This bizarre and compelling tale from Swedish author Mankell, best known for his crime novels featuring detective Kurt Wallander (The Man Who Smiled, etc.), focuses on a tortured naval officer, Lars Tobiasson-Svartman, who has the important duty of taking soundings for secret naval channels in the approach to Stockholm at the outbreak of WWI. Like a skilled stonemason, Mankell builds his portrait of Svartman with infinite patience, adding details and highlights layer by layer: Svartman as a naval officer attached to but not a part of a crew; Svartman as husband to a wife willingly left behind as he pursues his secret mission; and Svartman as the obsessed seeker of Sara, the lone inhabitant of Halsskär, a desolate and isolated island. Mankell fully sounds the depths of Svartman's obsessions in a way so artful as to appear artless, creating a masterful portrait not only of Svartman but of the women in his life. This is a memorable and shocking psychological study. (Apr.)Copyright 2007 Reed Business Information
Depthsby Henning Mankell
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It is October 1914, and Swedish naval officer Lars Tobiasson-Svartman is charged with a secret mission to take depth readings around the Stockholm archipelago. In the course of his work, he lands on the rocky isle of Halsskär. It seems impossible for it to be habitable, yet it is home to the young widow Sara Fredrika, who lives in near-total isolation and is unaware that the world is at war.
A man of control and precision, Tobiasson-Svartman is overwhelmed by his attraction to the half-wild, illiterate Sara Fredrika, a total contrast to his reserved, elegant wife. Soon he enacts the worst of his impulses, turning into another, far more dangerous man, ready to trade in lies and even death to get closer to the lonely woman without losing hold of his wife. Matters of shame, fidelity, and duty are swept to sea as he struggles to maintain his parallel lives, with devastating consequences for the women who love him.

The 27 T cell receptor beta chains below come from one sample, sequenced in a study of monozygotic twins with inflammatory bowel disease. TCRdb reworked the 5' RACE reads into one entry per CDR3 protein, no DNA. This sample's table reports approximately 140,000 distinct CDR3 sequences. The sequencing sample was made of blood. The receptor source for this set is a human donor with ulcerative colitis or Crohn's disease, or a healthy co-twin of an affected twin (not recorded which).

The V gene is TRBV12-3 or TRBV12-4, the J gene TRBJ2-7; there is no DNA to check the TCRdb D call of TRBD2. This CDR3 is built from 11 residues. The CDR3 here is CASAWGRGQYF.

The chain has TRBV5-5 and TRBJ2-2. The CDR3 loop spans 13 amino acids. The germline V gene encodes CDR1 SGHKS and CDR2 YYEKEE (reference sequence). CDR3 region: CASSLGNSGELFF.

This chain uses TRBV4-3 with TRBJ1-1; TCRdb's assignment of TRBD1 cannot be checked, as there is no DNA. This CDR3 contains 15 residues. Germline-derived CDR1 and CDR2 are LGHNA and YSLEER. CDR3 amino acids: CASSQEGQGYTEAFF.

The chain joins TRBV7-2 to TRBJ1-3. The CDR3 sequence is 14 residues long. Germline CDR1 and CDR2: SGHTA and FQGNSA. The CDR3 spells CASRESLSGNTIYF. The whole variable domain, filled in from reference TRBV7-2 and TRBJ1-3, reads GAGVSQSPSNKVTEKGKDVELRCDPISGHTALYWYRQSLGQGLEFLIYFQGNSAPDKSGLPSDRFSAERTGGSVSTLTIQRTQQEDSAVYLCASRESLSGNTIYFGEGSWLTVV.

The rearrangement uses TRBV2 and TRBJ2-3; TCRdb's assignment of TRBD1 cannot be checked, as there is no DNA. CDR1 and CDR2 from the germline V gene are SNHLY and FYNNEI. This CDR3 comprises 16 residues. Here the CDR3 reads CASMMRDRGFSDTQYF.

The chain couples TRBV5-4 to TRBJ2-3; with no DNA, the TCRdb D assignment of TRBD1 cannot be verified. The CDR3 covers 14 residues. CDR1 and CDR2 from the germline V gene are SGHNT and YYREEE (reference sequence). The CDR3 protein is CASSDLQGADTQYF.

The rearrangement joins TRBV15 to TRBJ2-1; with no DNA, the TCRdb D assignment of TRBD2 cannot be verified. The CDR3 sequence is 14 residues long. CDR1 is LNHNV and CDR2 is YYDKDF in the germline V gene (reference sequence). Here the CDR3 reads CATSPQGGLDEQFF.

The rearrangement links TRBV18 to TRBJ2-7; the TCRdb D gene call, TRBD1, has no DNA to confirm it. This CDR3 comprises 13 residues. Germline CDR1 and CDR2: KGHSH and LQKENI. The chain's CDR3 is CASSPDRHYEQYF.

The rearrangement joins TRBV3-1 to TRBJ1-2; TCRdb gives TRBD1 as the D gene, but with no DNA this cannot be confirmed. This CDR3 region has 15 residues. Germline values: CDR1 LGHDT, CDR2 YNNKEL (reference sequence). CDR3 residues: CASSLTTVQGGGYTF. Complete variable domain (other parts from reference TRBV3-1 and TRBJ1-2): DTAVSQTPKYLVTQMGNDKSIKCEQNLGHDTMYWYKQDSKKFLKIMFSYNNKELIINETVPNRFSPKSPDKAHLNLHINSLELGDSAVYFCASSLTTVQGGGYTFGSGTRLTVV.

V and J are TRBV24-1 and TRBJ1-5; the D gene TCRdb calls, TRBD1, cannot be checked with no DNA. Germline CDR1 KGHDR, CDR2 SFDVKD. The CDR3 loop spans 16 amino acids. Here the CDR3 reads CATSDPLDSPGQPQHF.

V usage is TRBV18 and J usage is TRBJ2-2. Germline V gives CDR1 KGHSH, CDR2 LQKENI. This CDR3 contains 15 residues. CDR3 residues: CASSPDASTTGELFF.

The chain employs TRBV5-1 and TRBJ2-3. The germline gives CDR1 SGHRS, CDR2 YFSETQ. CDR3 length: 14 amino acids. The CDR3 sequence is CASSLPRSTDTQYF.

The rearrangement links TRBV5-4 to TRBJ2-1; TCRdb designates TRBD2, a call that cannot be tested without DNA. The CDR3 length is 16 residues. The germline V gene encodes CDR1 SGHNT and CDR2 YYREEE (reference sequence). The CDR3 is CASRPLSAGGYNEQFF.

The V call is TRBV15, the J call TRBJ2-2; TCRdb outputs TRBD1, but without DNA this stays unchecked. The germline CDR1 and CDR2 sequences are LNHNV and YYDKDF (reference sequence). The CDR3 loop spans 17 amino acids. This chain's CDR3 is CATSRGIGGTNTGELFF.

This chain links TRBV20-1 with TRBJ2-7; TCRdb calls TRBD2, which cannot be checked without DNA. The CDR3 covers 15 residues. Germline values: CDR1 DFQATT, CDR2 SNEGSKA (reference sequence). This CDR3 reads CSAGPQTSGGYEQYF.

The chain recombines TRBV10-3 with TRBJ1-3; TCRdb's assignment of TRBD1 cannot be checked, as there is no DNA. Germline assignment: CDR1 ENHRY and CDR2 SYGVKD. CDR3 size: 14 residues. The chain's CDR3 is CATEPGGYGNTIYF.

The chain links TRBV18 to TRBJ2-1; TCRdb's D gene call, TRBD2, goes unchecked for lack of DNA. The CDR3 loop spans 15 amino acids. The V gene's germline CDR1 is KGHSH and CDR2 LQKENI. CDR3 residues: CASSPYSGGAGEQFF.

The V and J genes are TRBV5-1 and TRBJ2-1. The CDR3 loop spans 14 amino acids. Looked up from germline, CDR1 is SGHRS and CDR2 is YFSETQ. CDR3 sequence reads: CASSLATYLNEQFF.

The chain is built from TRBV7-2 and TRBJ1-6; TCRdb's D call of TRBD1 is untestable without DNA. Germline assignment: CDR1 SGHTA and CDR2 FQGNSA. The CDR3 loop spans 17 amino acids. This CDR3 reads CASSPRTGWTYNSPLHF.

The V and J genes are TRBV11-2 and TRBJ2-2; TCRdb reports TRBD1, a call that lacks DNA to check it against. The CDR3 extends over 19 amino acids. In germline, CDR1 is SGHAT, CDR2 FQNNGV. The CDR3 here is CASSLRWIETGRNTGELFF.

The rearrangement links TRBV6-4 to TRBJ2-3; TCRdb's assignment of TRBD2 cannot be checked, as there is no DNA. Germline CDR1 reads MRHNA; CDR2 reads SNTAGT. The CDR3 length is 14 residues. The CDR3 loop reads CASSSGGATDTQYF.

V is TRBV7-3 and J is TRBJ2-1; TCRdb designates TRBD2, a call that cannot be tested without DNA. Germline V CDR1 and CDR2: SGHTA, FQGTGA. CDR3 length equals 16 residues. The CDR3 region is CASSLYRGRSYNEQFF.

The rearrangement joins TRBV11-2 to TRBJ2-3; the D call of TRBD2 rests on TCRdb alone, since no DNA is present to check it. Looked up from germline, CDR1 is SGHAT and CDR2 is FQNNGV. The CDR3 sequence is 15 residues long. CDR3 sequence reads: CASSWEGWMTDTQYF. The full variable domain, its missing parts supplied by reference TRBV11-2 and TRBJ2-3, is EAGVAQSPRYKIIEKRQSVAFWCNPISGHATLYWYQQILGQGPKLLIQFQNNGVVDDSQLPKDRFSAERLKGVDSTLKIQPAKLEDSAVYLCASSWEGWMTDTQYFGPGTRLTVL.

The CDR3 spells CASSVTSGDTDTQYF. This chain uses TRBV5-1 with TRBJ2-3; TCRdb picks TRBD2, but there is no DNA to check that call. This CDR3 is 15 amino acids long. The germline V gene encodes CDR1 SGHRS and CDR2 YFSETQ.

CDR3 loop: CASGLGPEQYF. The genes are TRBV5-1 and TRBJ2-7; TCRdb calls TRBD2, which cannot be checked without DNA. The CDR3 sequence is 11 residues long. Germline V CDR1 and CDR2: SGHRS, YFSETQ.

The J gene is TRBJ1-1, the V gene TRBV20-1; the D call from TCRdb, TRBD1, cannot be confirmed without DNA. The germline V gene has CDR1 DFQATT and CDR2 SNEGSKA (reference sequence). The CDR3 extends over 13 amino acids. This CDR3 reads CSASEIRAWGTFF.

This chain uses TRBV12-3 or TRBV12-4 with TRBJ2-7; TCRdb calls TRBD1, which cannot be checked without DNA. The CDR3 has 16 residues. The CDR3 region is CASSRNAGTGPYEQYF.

Henning Mankell, author of the internationally bestselling Kurt Wallander series and the critically acclaimed Chronicler of the Winds, once again proves himself a master of the novel with Depths, an arresting, disquieting story of obsession.
Lars Tobiasson-Svartman is the image of probity and rationality. An ace hydrographic engineer who accurately gauges distances and depths at a glance, Lars lulls himself to sleep each night clutching one of his sounding weights to his chest. He has married well but finds domesticity suffocating and much prefers the regimented, masculine environment aboard a naval vessel. In 1914, on a secret mission off the coast of Sweden, Lars discovers a beautiful woman living alone on a barren island. He spies on her from afar, becomes infatuated, and eventually ends up having an affair with her, ignoring the fact that his wife has just given birth back in Stockholm. Lars spins an increasingly complex web of lies to conceal each woman's existence from the other, and when it inevitably unravels he responds with shocking brutality. Is his true nature finally coming to the surface? Mankell's slow pacing requires some patience, and the Scandinavian gloom is oppressive. This nightmarish tale may remind older readers of Kobo Abe's classic novel The Woman in the Dunes(1964). Recommended for larger collections of European fiction.